Review: George Gillespie’s English Popish Ceremonies

Naphtali Press: A Dispute  Against the English Popish Ceremonies, by George Gillespie (1613-1648). Case bound. 50pp, 523pp. New Critical Edition. Historical Introduction; Subject & Scripture Index; Bibliography. $49.95. Out of print.

Hugh M. Cartwright, Professor of Church History and Church Principles, Free Church of Scotland College.Thank you very much for sending this magnificently produced volume. We do have access to many of these Seventeenth Century works here in Edinburgh and there is something quite nice about handling original editions, but I must say that for study I much prefer a modern scholarly edition of the calibre of that which you have produced with the additions which make it more accessible to the modern reader. It will take its place on the shelves (and in the recommendations to students) alongside James Durham on Scandal and I hope that your intention of producing new critical editions of other Seventeenth Century Presbyterians will come to fruition. They get to basic principles and it would be of great benefit to our generation of Presbyterians if they would make the little effort involved in acquainting themselves with their statement of these basic principles in order that they may be worked out in our present circumstances where the old battles are having to be fought all over again even in the Presbyterian churches.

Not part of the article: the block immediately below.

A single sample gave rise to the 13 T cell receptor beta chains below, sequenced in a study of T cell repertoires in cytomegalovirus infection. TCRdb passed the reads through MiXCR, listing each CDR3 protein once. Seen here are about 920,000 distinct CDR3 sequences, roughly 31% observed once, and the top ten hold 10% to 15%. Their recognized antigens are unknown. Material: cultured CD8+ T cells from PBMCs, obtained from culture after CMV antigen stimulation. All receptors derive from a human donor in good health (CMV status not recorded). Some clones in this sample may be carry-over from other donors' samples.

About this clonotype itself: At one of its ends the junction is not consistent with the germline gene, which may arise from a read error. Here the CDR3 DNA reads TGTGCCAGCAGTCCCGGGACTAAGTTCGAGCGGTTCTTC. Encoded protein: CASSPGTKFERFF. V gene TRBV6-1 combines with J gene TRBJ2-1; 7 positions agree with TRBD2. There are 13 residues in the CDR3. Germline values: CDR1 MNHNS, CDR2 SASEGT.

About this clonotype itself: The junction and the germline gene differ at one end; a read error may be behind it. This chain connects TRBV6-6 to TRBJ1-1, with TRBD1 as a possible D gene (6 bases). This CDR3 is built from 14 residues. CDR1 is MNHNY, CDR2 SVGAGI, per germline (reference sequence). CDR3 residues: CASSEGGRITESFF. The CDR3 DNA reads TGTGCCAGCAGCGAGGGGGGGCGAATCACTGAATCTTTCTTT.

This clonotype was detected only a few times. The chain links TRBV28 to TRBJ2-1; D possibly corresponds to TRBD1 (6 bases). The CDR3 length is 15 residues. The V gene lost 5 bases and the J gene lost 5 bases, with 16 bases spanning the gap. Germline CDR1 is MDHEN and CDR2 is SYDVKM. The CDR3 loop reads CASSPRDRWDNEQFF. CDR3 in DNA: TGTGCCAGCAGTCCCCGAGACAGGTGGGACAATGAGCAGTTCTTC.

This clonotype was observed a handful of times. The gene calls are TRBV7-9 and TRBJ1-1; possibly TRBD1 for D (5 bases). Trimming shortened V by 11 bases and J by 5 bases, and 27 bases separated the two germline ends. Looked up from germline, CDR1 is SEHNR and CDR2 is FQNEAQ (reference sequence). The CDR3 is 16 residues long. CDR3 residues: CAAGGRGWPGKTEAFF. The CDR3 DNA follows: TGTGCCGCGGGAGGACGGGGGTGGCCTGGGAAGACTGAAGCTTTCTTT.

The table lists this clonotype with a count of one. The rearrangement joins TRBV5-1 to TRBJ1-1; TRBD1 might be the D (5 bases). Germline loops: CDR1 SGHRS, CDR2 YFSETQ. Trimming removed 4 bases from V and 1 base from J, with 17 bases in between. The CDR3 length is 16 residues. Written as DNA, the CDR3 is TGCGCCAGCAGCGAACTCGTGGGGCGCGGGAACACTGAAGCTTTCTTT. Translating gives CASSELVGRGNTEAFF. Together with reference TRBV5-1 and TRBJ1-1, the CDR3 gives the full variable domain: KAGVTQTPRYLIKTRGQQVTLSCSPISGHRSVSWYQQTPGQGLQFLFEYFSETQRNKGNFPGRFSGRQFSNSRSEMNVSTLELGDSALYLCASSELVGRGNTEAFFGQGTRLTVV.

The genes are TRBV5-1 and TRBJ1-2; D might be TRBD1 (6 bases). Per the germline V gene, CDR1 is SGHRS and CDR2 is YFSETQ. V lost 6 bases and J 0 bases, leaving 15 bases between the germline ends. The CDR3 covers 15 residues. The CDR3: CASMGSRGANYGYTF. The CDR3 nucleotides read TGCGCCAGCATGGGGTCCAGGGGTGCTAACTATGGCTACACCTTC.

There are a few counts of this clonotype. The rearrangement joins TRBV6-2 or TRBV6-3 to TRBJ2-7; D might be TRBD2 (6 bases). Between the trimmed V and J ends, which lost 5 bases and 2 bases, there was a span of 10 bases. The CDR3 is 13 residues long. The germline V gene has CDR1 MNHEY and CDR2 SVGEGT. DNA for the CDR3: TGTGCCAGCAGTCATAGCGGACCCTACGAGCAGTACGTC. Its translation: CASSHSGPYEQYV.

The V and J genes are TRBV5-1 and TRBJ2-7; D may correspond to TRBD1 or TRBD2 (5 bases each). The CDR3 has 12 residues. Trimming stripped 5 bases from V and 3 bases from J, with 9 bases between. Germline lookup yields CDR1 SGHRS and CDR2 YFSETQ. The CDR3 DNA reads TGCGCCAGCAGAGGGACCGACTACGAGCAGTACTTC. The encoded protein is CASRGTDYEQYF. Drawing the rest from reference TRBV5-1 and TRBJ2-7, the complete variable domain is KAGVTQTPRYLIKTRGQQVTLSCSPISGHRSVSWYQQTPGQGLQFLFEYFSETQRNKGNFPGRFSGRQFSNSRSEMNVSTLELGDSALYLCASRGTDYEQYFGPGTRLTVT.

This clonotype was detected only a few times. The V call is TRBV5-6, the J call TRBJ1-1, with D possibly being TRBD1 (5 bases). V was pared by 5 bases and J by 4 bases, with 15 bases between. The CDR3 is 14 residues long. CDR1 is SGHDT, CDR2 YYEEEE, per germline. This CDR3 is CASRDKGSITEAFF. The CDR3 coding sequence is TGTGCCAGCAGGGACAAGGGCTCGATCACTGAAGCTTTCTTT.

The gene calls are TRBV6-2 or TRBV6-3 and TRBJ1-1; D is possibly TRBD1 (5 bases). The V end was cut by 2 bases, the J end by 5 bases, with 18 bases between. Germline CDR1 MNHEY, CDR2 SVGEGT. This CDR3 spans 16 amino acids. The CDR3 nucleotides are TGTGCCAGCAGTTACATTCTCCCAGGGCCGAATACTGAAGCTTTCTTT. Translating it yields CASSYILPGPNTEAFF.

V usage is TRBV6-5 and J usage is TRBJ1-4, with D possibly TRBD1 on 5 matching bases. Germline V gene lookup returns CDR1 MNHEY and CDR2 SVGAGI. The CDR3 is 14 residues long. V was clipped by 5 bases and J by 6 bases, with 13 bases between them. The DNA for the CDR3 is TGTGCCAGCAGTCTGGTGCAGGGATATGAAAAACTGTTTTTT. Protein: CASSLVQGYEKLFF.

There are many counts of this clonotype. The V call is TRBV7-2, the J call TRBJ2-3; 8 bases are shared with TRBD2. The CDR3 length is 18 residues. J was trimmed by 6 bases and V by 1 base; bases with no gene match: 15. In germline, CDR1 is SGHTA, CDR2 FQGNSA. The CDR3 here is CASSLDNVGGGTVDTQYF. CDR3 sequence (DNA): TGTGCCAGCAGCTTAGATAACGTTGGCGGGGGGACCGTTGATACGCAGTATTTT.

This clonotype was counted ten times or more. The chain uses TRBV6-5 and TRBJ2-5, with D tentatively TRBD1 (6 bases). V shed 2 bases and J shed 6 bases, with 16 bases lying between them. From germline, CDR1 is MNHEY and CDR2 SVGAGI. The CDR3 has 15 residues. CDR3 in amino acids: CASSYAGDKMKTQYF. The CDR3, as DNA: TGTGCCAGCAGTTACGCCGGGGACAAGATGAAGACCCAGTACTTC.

Review by Joel R. Beeke, Westminster Theological Journal, 57, 1, 1995.

This hansome volume is the first of a uniform Naphtali Press series, “17th Century Presbyterians,” to be comprised mostly of Scottish authors who have contributed significantly to theological and religious literature. The beginning volume of the series was published to coincide with the 350th anniversary of the Westminster Assembly of Divines (1643-1648).

Naphtali Press has chosen to turn first to the Westminster Assembly’s youngest divine, George Gillespie (1613-1648). English Popish Ceremonies was a historically crucial work written by Gillespie at the age of twenty-four, to the astonishment of both friend and foe in Scotland. In trenchant style, Gillespie divided his work into four parts, arguing against (1) the necessity, (2) the expediency, (3) the lawfulness, and (4) the indifference of the English-popish ceremonies that Charles I was seeking to impose upon the Scottish church. It is a detailed, masterful polemic against human innovation in public worship. The book “fell like a thunderclap, silencing any argument, except that of force, against which the Scots rose up in a defensive war.” The civil government burned and banned the book, and never answered it.